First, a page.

Aggressive Remediation: Embraer and JP Morgan
There is no question that the Justice Department has raised compliance program expectations in a number of areas. Whatever you may think about the efficacy or fairness of the FCPA Pilot Program, the Justice Department has committed itself to increasing transparency. That is a very good thing.
If you go back and review FCPA settlement actions from years ago, you will not find any structured analysis of the Justice Department’s settlement analysis. Of course, there are still issue where DOJ exercises discretion, and rightfully so.
For example, in determining the percentage discount from the lower end of the sentencing guideline range, the Justice Department weighs each of the factors: voluntary disclosure, cooperation and remediation. The weight given to each and the resolution is up to the Justice Department. Strict formulas become difficult to administer to take into account unusual or worthwhile circumstances. Each factual situation may be different and the Justice Department has to retain discretion to respond to each of those situations. Some will challenge this discretion and even suggest that it may be administered unfairly but the system is better, and after some historical experience occurs, the system may be adjusted again. For now, lets welcome the greater transparency and see how the system works.
In the compliance and remediation area, the Justice Department has blessed some harsh requirements and rewarded extraordinary responses to compliance problems.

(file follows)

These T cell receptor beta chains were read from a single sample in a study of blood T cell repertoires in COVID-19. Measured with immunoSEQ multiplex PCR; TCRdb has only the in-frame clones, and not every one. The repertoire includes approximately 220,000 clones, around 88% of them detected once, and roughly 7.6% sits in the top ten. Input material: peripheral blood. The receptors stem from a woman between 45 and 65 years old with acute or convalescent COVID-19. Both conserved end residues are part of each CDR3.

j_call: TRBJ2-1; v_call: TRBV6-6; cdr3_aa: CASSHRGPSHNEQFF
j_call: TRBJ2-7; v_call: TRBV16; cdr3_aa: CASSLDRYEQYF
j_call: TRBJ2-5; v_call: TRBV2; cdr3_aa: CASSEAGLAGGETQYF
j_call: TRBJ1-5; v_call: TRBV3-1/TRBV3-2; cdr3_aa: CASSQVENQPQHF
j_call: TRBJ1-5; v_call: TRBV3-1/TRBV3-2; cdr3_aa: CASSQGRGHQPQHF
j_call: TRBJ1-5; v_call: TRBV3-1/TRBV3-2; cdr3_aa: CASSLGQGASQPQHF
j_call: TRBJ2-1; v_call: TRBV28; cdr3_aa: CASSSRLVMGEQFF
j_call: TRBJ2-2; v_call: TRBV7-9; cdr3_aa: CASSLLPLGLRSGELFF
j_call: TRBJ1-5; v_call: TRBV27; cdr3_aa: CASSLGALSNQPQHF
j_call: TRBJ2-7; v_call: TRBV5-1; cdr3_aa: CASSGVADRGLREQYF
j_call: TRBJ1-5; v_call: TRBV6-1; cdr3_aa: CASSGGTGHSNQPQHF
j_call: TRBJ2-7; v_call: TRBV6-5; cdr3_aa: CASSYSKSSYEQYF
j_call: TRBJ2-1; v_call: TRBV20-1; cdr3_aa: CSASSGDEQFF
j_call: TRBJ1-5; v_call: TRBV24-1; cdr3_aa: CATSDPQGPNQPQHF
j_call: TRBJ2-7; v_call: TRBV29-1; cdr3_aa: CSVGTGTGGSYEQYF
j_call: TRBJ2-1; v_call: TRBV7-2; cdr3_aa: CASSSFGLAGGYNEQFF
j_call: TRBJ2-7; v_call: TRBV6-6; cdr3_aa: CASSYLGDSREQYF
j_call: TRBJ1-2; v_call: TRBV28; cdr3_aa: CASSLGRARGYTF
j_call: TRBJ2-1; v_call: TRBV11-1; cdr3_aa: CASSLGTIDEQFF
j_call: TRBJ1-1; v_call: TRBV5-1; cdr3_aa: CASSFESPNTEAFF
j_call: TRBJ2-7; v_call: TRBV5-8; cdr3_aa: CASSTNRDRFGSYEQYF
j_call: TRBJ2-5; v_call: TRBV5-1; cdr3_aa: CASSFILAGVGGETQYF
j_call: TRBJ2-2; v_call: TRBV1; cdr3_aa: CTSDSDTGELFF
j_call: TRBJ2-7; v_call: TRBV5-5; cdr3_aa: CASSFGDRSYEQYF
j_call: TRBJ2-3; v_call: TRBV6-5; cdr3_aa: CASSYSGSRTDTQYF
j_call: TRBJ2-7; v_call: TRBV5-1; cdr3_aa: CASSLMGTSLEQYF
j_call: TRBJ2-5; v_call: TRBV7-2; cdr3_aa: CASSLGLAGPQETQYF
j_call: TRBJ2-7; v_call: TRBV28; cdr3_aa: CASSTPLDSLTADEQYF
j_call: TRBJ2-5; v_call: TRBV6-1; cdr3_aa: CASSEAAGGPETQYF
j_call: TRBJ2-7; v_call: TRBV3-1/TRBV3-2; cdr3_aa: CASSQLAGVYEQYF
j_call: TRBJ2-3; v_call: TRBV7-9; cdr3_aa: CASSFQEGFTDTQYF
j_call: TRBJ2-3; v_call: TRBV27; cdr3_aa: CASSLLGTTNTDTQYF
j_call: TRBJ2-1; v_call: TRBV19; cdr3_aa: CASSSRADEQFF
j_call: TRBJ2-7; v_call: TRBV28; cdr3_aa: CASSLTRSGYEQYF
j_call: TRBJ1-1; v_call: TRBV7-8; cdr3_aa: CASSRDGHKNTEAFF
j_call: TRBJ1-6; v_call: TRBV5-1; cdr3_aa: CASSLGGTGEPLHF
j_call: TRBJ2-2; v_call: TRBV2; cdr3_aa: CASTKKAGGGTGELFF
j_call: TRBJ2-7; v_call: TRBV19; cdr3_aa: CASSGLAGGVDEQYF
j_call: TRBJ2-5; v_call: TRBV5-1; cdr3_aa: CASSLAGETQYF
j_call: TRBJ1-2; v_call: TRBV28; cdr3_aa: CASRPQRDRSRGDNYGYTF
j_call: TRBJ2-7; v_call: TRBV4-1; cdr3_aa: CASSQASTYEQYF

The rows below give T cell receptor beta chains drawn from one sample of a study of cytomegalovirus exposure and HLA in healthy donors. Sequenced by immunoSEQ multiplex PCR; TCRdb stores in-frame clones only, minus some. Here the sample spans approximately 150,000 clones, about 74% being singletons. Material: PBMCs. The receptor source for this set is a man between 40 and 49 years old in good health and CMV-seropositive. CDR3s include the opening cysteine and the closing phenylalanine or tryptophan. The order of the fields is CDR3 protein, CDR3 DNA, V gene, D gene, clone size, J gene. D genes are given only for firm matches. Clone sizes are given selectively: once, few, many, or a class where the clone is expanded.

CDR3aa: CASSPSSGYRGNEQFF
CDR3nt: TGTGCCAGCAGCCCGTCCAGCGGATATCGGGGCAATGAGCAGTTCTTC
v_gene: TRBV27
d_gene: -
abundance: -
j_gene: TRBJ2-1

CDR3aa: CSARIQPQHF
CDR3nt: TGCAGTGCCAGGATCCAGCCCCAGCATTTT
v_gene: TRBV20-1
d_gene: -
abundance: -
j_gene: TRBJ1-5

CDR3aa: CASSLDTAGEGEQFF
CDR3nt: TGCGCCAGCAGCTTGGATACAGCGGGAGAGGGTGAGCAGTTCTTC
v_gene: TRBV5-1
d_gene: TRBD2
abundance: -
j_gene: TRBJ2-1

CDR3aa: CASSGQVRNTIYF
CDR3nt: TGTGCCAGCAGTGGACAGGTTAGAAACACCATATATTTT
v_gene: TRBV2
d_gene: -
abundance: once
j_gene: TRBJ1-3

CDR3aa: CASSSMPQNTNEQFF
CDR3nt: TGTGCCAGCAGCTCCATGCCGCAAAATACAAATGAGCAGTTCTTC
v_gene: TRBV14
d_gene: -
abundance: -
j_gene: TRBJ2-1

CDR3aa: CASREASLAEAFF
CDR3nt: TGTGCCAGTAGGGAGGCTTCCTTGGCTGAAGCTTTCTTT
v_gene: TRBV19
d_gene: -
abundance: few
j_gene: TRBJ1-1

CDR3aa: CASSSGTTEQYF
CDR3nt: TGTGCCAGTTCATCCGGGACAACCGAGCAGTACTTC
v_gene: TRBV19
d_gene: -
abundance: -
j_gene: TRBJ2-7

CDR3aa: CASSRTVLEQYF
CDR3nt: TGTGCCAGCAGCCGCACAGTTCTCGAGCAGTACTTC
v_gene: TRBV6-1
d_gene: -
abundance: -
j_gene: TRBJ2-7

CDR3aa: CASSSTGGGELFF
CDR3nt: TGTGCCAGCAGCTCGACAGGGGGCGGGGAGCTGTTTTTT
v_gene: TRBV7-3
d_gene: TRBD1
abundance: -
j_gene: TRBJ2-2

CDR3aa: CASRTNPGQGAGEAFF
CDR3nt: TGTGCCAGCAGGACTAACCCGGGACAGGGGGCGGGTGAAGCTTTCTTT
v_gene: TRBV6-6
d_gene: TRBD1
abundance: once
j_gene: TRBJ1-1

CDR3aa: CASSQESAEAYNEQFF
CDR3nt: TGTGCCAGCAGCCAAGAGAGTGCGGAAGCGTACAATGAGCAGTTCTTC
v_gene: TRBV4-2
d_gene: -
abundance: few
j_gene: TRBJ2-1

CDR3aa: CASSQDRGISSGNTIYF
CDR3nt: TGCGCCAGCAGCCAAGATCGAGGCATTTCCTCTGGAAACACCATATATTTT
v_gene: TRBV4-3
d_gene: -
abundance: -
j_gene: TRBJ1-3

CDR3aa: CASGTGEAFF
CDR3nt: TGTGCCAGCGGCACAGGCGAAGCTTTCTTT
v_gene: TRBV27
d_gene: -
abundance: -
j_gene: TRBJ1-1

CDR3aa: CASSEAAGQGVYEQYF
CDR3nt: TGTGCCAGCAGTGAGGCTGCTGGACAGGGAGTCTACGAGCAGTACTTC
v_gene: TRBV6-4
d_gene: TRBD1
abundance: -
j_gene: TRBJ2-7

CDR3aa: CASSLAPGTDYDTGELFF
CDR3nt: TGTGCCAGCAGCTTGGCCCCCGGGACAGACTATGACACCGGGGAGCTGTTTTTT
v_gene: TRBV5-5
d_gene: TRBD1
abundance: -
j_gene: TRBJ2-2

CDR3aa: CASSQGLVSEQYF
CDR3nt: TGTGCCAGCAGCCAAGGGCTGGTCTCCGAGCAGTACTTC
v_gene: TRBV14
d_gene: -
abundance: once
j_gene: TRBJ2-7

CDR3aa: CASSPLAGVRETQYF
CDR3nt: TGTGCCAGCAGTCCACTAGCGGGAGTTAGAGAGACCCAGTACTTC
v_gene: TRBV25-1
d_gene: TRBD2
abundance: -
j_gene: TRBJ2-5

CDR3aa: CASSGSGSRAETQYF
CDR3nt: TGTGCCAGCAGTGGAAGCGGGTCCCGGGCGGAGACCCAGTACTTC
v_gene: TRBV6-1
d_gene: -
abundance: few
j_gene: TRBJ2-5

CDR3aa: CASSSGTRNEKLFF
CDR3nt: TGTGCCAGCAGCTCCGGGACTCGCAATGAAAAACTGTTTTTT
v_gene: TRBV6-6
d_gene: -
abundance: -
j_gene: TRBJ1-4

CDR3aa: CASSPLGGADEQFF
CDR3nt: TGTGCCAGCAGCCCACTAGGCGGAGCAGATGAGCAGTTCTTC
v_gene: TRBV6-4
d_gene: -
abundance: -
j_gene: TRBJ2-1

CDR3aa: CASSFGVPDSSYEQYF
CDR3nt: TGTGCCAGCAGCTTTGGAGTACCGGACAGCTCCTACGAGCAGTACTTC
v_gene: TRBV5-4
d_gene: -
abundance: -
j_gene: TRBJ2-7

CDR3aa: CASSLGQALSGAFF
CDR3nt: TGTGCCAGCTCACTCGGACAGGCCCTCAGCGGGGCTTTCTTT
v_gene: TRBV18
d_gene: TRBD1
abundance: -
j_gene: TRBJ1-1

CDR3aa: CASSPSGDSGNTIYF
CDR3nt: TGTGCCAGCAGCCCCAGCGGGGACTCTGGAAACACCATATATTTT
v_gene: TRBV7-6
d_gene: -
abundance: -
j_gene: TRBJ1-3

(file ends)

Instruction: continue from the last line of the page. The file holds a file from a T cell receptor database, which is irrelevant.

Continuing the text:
In the Embraer enforcement action and settlement, the Justice Department concluded that Embraer implemented partial remediation – it disciplined a number of employees and executives but did not discipline a senior executive who was (at the very least” aware of bribery discussions in emails and had oversight responsibility for the employees involved in the misconduct.
Embraer paid a fine of approximately $107 million. It earned only a 20 percent discount from the bottom of the sentencing guideline range: it did not voluntarily disclose the conduct, and its compliance remediation was only partial. Embraer’s failure to discipline the one senior executive is inexplicable and cost the company millions of dollars in a further discount.
In the recently announced JP Morgan case, the Justice Department determined that JP Morgan engaged in extensive remedial measures, including: caused 5 employees to leave or resign; one employee who failed to supervise employees engaged in misconduct to leave the company; disciplined an additional 23 employees; imposed more than $18.3 million in financial sanctions.
JP Morgan adopted heightened controls related to their hiring program to ensure centralized review and approval of such requests; doubled resources assigned to compliance in Asia-Pacific; and required improved FCPA training.
JP Morgan earned a 25 percent discount from the bottom of the sentencing range and paid $72 million in penalties under the Justice Department’s non-prosecution agreement. JP Morgan did not voluntarily disclose the conduct and its cooperate fully with the investigation. JP Morgan’s aggressive compliance remediation and disciplinary actions was instrumental in earning a 25 percent discount.
DOJ’s conclusion that JP Morgan engaged in extensive remediation sets out a significant precedent for awarding benefits to other companies seeking to resolve FCPA violations. JP Morgan earned an NPA, not a DPA or a criminal guilty plea, avoided a corporate monitor and promised to submit extensive compliance reports. While the 25 percent discount was significant but not overwhelming, JP Morgan’s resolution could have been a lot worse. Extensive remediation means exactly what it sounds like – extensive remediation of compliance program deficiencies and termination and discipline actions against a broad swath of employees involved in misconduct and other who failed to supervise or act in response to known misconduct.